A Further Perspective

The Mind Boggles

Marvel at the insanity of the process we have allowed to steer the fate of the Republic.

By 10.15.09

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Haven't you heard? Baucus got his caucus to snow Snowe, the health insurance form got reformed, and the public is plumb out of options. If that ain't cause for celebration where you are, you must be living elsewhere than our nation's capital. And for that matter you may soon be running out of your own capital too.

There are many quibbles to be had with the bill recently voted out of committee by a bunch of Senators who should meet the same fate. These are matters of substance, critiques possible only to the limited extent the contents of the legislation are known. But let us put aside for the moment our discontent with the content. It behooves us instead to take a moment to marvel at the insanity of the process we have allowed to steer the fate of the Republic.

Think about this. We have decisions made about matters desperately close to home, affecting our health and wealth, our lives and livelihoods, and by whom? A group of Senators, fairly capable people, farm the work out to aides of whom we know nothing. Who are these people and how is their capability determined, their efficiency measured, their accuracy gauged? The work produced by these ciphers in their crypts is hardly understood by the legislators, then subject to manipulation by jurists. It seems unimaginable that your life and mine may be offered as human sacrifices to the meddling of these wizards of Oz hiding behind their curtains.

Number two: it is astonishing that we undertake sweeping steps based on the most rudimentary projections of outcomes. How many months and years would a private firm have to invest in study upon study before it undertook a project affecting hundreds of millions of people and trillions of dollars? Look for example at the pharmaceutical firms. Before they can bring a drug to market, they must spend fifty to a hundred million dollars in research and testing. That is for one single solitary drug.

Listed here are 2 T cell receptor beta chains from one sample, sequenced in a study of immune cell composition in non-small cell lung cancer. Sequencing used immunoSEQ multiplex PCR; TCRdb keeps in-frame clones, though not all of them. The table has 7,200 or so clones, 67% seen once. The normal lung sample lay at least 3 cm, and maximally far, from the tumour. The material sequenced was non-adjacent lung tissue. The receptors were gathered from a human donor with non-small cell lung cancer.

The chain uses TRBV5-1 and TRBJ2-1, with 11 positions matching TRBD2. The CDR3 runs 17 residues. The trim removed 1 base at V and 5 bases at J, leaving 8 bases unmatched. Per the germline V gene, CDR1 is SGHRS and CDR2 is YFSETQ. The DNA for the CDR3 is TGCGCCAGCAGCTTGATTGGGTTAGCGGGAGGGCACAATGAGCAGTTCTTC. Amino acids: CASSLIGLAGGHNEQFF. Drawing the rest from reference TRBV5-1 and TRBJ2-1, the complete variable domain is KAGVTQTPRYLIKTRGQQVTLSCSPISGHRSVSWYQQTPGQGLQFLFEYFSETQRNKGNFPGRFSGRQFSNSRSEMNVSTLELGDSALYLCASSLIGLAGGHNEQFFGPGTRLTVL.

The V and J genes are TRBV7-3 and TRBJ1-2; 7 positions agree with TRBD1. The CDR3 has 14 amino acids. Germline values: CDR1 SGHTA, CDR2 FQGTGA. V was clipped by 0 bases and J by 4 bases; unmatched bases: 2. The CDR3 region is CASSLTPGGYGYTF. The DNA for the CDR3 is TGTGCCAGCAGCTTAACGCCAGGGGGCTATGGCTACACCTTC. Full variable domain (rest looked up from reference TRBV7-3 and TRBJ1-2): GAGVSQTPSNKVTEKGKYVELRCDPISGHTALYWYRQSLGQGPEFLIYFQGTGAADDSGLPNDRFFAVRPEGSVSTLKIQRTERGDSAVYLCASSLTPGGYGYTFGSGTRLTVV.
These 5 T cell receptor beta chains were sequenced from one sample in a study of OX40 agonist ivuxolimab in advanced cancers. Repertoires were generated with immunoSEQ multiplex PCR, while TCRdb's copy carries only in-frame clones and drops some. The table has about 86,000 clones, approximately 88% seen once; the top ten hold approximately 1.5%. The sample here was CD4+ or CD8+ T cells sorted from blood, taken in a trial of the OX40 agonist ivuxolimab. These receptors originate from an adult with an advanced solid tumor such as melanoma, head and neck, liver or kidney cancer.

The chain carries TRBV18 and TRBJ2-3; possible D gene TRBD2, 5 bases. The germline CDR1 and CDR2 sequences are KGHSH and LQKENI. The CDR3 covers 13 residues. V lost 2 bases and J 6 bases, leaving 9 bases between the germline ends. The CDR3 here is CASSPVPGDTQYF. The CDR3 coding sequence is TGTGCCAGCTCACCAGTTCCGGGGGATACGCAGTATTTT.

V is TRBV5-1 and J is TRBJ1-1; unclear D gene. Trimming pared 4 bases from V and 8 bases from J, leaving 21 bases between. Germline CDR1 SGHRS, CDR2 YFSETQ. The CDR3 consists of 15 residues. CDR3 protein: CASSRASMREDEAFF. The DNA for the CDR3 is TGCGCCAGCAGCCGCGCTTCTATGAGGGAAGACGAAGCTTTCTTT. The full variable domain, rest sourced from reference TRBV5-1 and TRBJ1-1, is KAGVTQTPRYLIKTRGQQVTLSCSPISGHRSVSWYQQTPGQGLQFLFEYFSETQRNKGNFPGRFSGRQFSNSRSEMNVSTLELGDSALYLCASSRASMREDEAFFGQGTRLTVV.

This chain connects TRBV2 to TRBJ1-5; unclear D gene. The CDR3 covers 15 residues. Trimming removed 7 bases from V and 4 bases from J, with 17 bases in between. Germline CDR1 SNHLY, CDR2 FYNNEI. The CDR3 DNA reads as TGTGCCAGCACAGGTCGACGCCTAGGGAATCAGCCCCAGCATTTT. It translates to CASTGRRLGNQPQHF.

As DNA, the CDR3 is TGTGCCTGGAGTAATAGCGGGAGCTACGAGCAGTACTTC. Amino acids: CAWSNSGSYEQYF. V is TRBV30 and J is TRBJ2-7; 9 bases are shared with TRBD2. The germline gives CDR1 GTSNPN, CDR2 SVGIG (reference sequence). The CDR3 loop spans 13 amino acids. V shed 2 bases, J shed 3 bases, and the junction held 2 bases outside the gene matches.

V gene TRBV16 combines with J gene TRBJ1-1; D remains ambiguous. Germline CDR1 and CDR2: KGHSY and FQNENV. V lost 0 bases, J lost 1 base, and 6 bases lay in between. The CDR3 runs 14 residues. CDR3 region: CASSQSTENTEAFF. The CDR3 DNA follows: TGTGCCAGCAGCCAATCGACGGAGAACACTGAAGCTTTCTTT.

Has the Senate, or the Congressional Budget Office, spent a fraction of that in limning the outcome of a massive health-care overhaul? Nah, they throw a few numbers together, extrapolate from a series of questionable premises, and plop a paper down with a figure that is treated as gospel. Is anyone testing past CBO projections to assay the degree of precision they achieve? We do know that Medicare was never going to cost more than 4 billion dollars a year. And yet we trust this system to dictate the prescription of all the drugs by all the doctors for all the citizens… a system no company could rely on for a single medication.

Point three: it is utter madness to create open-ended commitments with no mechanism to impose restraint when it overreaches or simply grows too big. It has been a favored feint of Obama and the Congressional Democrats to cite as an advantage for public health insurance the fact that it does not "need" to show a profit. But the need to show a profit is what we count on to regulate the insurance companies. A profit is a barometer of systemic efficiency. These public plans go hog-wild, and if we complain about the money being lost, we are answered by higher taxes.

Who are these people? What are they doing? Are they qualified to do it? Is anybody? How do they know the results they will bring? Can they possibly know? What is their track record in previous undertakings? Is anyone keeping track? Are there consequences to them if they fail? What guarantees do we have that if they mess up someone will clean up the mess? With questions like these, it is the height of irresponsibility to trust the fate of a country to this apparatus.

The cherry-on-top came earlier this week when the insurance industry unveiled a report by Price Waterhouse predicting vastly higher insurance costs if this bill is enacted. Within minutes members of Congress were deriding the bias and distortion of this finding. The irony here is mind-boggling. The worst accountants in the world are heaping scorn on the best accountants in the world, telling them to mind their own business. They should better stay with what they know, industries which make sense, plan carefully, deliver well, track results punctiliously and discard what does not work.

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About the Author

Jay D. Homnick, commentator and humorist, is a frequent contributor to The American Spectator.